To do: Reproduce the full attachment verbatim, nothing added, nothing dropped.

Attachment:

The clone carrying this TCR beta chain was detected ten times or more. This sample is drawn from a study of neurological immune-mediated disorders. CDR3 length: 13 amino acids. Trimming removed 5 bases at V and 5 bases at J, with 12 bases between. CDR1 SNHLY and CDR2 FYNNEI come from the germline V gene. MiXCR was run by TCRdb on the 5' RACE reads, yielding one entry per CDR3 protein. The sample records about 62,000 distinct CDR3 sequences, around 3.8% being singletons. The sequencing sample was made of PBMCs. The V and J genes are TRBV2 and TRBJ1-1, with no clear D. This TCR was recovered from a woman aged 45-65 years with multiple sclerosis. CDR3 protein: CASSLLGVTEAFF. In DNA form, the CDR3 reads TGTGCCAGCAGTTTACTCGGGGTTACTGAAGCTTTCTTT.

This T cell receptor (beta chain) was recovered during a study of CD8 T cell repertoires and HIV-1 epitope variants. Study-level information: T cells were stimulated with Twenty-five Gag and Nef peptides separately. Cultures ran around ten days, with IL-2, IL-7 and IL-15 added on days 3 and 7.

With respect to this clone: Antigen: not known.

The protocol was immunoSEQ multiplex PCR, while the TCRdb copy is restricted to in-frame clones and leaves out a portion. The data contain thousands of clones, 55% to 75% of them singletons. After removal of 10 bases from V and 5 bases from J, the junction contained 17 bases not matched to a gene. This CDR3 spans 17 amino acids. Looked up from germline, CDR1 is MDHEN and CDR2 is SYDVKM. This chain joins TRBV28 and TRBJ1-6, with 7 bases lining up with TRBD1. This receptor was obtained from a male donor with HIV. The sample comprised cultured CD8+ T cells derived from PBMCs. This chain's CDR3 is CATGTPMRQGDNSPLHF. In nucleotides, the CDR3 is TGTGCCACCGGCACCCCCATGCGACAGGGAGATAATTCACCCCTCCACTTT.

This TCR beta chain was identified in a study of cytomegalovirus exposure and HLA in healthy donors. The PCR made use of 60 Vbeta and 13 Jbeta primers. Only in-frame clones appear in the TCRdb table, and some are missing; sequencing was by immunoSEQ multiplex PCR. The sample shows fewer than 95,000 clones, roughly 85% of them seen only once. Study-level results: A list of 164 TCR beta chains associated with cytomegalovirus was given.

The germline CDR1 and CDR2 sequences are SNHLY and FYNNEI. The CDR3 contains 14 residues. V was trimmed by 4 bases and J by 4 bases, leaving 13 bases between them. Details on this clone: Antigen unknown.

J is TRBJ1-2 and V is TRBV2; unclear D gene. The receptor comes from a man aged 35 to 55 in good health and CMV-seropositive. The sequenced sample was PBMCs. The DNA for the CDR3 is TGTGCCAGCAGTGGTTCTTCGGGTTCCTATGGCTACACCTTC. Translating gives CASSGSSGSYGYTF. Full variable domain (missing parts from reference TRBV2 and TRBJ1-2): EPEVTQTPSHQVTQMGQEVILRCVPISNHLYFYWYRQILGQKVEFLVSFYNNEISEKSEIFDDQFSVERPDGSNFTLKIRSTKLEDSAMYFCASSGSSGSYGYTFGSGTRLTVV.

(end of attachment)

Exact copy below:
The clone carrying this TCR beta chain was detected ten times or more. This sample is drawn from a study of neurological immune-mediated disorders. CDR3 length: 13 amino acids. Trimming removed 5 bases at V and 5 bases at J, with 12 bases between. CDR1 SNHLY and CDR2 FYNNEI come from the germline V gene. MiXCR was run by TCRdb on the 5' RACE reads, yielding one entry per CDR3 protein. The sample records about 62,000 distinct CDR3 sequences, around 3.8% being singletons. The sequencing sample was made of PBMCs. The V and J genes are TRBV2 and TRBJ1-1, with no clear D. This TCR was recovered from a woman aged 45-65 years with multiple sclerosis. CDR3 protein: CASSLLGVTEAFF. In DNA form, the CDR3 reads TGTGCCAGCAGTTTACTCGGGGTTACTGAAGCTTTCTTT.

This T cell receptor (beta chain) was recovered during a study of CD8 T cell repertoires and HIV-1 epitope variants. Study-level information: T cells were stimulated with Twenty-five Gag and Nef peptides separately. Cultures ran around ten days, with IL-2, IL-7 and IL-15 added on days 3 and 7.

With respect to this clone: Antigen: not known.

The protocol was immunoSEQ multiplex PCR, while the TCRdb copy is restricted to in-frame clones and leaves out a portion. The data contain thousands of clones, 55% to 75% of them singletons. After removal of 10 bases from V and 5 bases from J, the junction contained 17 bases not matched to a gene. This CDR3 spans 17 amino acids. Looked up from germline, CDR1 is MDHEN and CDR2 is SYDVKM. This chain joins TRBV28 and TRBJ1-6, with 7 bases lining up with TRBD1. This receptor was obtained from a male donor with HIV. The sample comprised cultured CD8+ T cells derived from PBMCs. This chain's CDR3 is CATGTPMRQGDNSPLHF. In nucleotides, the CDR3 is TGTGCCACCGGCACCCCCATGCGACAGGGAGATAATTCACCCCTCCACTTT.

This TCR beta chain was identified in a study of cytomegalovirus exposure and HLA in healthy donors. The PCR made use of 60 Vbeta and 13 Jbeta primers. Only in-frame clones appear in the TCRdb table, and some are missing; sequencing was by immunoSEQ multiplex PCR. The sample shows fewer than 95,000 clones, roughly 85% of them seen only once. Study-level results: A list of 164 TCR beta chains associated with cytomegalovirus was given.

The germline CDR1 and CDR2 sequences are SNHLY and FYNNEI. The CDR3 contains 14 residues. V was trimmed by 4 bases and J by 4 bases, leaving 13 bases between them. Details on this clone: Antigen unknown.

J is TRBJ1-2 and V is TRBV2; unclear D gene. The receptor comes from a man aged 35 to 55 in good health and CMV-seropositive. The sequenced sample was PBMCs. The DNA for the CDR3 is TGTGCCAGCAGTGGTTCTTCGGGTTCCTATGGCTACACCTTC. Translating gives CASSGSSGSYGYTF. Full variable domain (missing parts from reference TRBV2 and TRBJ1-2): EPEVTQTPSHQVTQMGQEVILRCVPISNHLYFYWYRQILGQKVEFLVSFYNNEISEKSEIFDDQFSVERPDGSNFTLKIRSTKLEDSAMYFCASSGSSGSYGYTFGSGTRLTVV.